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Muhammad Ali’s family reached out to Frazier clan after his death

04
Jun
Photo from THE RING archives

Photo: THE RING archives

Muhammad Ali and Joe Frazier had their differences in and out of the ring, squabbling even into their old age.

But members of the the Ali and Frazier families appear to have forged a close bond in recent years and were even in contact over the past week through Ali’s death early Saturday morning, RingTV.com has learned.

In the days leading up to Ali’s passing, members of Ali’s family made a point to personally keep Frazier’s daughter Jacqueline Frazier-Lyde abreast of Ali’s condition, her husband, Peter Lyde Sr. told RingTV.com on Saturday.

Soon after Ali passed at 12:10 a.m. (ET) from a septic shock due to unspecified natural causes at a Phoenix-area hospital, Frazier-Lyde was again notified by an Ali family member in a touching show of camaraderie between the two legendaries families, Lyde said. Bob Gunnell, a spokesman for the Ali family, confirmed to RingTV.com that a dialogue between the Ali and Frazier camps had taken place throughout the week.

“We got a call from another family member, people who were close to Ali,” said Lyde, who declined to name the Ali associate for reasons of privacy. “We have a lot of friends who are close to both of us because Joe and Ali were just two amazing champion fighters. So we got a call from a family member.”

Lyde said it shouldn’t be surprising the families were in contact this week despite the intense rivalry between Ali and Frazier. There is still a mutual respect between the two families, said Lyle, who described the phone conversations between the Ali relatives as “just a few” over the last several days — enough to stay up-to-date. Frazier-Lyde wasn’t immediately available for comment.

“There’s a connection there and there always will be in history forever,” Lyde said. “And that will never change. The families will be connected forever. There’s a lot of memories.” Frazier-Lyde and Lyde Sr. plan to attend Ali’s funeral next Friday in Louisville, Kentucky. “Yes we do,” said Lyde, who lives in Philly and has been married to Frazier-Lyde for 28 years.

Frazier-Lyde is close with Laila Ali’s half-sister, Khaliah Ali, who also lives in Philly, Lyde said. In fact, when Khaliah Ali was married five or six years ago, Lyde said it was Frazier-Lyde, a Municipal Court judge in Pennsylvania, who did the honors.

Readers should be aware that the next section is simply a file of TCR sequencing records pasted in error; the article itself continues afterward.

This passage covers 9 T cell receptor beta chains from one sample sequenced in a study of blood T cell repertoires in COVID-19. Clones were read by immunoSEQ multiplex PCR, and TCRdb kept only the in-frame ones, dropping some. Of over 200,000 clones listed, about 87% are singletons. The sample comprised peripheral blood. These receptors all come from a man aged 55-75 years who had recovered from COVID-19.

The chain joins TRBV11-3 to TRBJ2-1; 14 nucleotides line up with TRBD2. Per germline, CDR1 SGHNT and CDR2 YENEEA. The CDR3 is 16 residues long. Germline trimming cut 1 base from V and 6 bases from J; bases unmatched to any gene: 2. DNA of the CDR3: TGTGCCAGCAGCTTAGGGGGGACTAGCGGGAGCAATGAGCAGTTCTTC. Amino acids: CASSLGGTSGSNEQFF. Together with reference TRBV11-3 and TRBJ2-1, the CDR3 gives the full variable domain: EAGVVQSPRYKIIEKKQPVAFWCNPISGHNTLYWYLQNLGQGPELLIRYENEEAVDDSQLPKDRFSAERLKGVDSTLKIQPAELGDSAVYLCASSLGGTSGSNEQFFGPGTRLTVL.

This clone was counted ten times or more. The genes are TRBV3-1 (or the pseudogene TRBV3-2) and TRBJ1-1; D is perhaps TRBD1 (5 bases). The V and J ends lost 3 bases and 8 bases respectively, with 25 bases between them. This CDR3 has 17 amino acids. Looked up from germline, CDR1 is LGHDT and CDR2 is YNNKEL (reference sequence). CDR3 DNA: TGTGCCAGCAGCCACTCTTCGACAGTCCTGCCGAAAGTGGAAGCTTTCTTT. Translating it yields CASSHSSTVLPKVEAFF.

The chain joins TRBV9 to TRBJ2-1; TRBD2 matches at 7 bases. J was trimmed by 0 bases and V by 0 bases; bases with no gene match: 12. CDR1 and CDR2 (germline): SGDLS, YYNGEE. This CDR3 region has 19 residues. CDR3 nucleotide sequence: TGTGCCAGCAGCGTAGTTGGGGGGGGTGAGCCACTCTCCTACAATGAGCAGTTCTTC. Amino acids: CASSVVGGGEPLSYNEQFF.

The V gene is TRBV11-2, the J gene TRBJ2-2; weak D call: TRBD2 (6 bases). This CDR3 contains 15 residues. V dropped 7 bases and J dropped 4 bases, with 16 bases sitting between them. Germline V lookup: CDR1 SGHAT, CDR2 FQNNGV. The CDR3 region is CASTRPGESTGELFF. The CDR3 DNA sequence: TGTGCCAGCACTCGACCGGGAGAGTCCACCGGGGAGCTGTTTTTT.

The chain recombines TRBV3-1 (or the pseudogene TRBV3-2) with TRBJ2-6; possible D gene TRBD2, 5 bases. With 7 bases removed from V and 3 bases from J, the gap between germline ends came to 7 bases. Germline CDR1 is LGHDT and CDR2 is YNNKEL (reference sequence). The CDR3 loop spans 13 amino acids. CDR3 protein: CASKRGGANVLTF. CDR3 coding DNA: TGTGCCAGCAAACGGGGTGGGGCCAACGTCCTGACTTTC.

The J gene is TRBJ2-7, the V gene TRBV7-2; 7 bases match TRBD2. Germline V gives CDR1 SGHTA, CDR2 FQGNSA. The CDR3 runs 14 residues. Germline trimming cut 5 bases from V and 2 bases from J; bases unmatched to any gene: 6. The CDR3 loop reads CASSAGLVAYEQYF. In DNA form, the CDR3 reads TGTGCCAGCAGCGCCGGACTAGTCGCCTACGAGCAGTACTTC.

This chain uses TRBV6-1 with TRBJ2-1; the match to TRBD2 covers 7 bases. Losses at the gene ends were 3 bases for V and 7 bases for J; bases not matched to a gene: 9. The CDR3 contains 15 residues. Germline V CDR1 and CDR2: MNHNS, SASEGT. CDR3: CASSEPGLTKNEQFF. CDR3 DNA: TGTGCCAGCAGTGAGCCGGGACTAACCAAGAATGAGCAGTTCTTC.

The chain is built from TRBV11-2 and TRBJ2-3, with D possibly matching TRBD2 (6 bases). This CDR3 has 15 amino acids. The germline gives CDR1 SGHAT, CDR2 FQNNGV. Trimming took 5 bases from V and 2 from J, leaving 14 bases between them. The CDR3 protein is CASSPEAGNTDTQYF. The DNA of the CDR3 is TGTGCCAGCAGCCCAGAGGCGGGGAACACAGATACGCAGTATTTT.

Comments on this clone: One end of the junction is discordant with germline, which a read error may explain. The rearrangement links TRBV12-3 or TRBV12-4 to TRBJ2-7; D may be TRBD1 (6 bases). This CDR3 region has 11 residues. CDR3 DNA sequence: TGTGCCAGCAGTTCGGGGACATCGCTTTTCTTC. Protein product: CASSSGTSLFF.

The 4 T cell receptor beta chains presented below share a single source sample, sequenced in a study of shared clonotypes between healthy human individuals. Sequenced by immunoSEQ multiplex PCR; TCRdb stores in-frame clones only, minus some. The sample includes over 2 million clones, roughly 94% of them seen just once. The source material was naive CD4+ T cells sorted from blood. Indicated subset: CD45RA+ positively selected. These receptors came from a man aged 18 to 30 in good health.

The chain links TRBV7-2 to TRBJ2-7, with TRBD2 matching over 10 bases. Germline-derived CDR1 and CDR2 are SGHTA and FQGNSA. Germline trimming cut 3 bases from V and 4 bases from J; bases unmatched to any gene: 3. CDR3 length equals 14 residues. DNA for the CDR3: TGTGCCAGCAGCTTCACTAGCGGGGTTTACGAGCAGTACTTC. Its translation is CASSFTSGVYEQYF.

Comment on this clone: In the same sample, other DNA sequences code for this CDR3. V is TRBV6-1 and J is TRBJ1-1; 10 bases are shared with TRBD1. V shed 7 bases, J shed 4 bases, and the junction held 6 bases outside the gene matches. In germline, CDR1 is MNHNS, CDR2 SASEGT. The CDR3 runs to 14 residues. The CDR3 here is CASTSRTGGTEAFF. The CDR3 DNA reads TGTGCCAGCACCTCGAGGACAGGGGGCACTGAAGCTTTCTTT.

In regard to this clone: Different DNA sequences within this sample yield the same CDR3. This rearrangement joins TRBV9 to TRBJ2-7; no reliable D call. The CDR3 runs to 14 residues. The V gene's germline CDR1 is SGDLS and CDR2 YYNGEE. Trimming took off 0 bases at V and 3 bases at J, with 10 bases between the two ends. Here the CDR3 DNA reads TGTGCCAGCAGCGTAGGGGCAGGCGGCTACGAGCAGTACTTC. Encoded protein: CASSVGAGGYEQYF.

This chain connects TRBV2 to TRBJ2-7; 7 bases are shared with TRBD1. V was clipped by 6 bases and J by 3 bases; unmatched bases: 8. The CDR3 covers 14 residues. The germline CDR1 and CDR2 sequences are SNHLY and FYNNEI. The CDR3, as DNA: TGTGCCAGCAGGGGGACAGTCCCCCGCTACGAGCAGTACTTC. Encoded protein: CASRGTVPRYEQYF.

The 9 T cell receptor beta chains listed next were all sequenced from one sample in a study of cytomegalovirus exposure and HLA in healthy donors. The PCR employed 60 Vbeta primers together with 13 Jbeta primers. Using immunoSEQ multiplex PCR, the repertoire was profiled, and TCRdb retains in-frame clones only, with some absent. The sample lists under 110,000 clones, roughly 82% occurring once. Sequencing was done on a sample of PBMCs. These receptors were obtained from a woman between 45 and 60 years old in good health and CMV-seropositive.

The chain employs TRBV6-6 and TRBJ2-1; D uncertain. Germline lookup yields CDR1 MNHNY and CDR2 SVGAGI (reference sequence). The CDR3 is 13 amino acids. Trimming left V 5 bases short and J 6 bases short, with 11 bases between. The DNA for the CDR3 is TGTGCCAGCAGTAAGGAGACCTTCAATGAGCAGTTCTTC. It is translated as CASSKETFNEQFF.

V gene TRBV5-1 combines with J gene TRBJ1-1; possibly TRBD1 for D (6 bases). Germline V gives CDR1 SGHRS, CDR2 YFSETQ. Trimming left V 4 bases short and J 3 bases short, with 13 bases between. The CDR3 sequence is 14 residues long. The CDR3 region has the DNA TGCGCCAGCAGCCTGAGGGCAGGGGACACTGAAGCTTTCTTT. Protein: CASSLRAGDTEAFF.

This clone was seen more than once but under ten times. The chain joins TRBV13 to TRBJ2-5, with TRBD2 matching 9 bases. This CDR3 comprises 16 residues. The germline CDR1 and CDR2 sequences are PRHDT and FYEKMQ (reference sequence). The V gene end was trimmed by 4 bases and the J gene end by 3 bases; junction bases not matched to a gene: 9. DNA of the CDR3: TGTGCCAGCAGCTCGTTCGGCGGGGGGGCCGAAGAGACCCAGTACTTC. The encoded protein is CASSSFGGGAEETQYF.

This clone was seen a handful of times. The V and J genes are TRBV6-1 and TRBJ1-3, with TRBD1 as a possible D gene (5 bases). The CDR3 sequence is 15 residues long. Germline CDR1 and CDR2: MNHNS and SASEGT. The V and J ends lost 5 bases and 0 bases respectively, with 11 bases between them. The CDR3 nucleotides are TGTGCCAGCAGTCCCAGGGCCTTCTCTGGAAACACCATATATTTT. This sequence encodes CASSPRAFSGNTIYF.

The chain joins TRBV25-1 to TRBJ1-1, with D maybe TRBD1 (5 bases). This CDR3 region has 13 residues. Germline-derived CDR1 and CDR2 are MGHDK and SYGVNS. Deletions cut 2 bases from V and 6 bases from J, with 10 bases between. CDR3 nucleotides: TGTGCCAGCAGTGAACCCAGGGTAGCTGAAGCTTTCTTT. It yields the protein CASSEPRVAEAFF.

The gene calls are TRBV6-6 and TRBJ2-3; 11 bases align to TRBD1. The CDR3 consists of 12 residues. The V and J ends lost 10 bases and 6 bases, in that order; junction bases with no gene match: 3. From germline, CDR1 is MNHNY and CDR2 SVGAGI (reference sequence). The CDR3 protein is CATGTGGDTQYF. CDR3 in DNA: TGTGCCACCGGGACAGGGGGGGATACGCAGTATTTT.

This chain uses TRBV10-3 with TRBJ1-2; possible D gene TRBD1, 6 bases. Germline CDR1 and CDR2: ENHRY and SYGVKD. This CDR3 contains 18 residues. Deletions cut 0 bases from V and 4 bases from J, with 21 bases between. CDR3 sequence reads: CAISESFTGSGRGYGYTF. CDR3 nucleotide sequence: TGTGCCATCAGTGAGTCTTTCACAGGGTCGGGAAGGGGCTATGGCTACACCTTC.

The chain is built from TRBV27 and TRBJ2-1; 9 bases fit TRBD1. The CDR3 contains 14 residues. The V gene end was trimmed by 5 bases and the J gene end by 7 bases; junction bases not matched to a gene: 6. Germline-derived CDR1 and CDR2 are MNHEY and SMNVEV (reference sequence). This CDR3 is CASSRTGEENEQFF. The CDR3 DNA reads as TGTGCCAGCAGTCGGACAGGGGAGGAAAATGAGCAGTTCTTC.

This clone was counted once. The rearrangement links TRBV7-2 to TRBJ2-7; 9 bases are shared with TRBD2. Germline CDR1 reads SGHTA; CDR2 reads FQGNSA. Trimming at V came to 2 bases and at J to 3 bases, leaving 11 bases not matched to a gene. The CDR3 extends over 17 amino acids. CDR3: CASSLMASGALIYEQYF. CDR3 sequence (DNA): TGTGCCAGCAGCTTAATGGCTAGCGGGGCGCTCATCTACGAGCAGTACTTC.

When Joe Frazier’s grandson, Peter Lyde Jr., was shot and killed in 2009 working a security job, Lyde said it was Khaliah who reached out to comfort them. At the same time, Muhammad Ali attended Joe Frazier’s funeral in 2011 after Frazier died of liver cancer. The two families also intersected when Frazier-Lyde and Ali’s daughter, Laila Ali fought in 2001 in a match dubbed Ali-Frazier IV by the press. Khaliah could not be reached on Saturday.

“We always try to reach out and keep the families relative close and to pray for each other and care for each other because you can’t go down this road by yourself,” Lyde said. “(Khaliah) has been there for us in our time of need on a couple occasions. We lost our oldest son to gun violence a few years ago. A phone call came from them and Khaliah was there and Ali was there when my father-in-law passed.”

Ali and Frazier will forever be linked; the rivalry between them was both legendary and caustic: Ali won two of the three fights, including the grueling classic “Thrilla in Manila” in 1974 while Frazier won the “Fight of the Century” in 1971.

The shared physical pain should have made them fishing buddies for life. Instead, it seemed to do the opposite. Ali referred to Frazier as a gorilla and his black supporters as Uncle Toms. Frazier, upon seeing Ali light the Olympic flame at the 1996 Olympics in Atlanta, said he would have liked to have “pushed him in.”

The two reconciled somewhat over the years. Ali told The New York Times in 2001 he regretted calling Frazier names before their first fight. Frazier seemed to appreciate the gesture at first before rejecting it, saying Ali had not spoken to him personally. Ali responded by calling Frazier a gorilla again. But Lyde said there was mutual respect between the two bubbling underneath the public feuding that had more to do with ego than any real animus.

“You have to remember — these were two of the most egotistical men in America. In the world,” said Lyde, who can envision the two still bickering in the hereafter. “There’s one thing I can tell you right now — Muhammad Ali and Joe Frazier are at the pearly gates of heaven for God checking people in. ‘Can he get in? Is he okay?’ Okay champ, can he get in?'”

 

Mitch Abramson is a former reporter at the New York Daily News and can be reached at: @Mabramson13.

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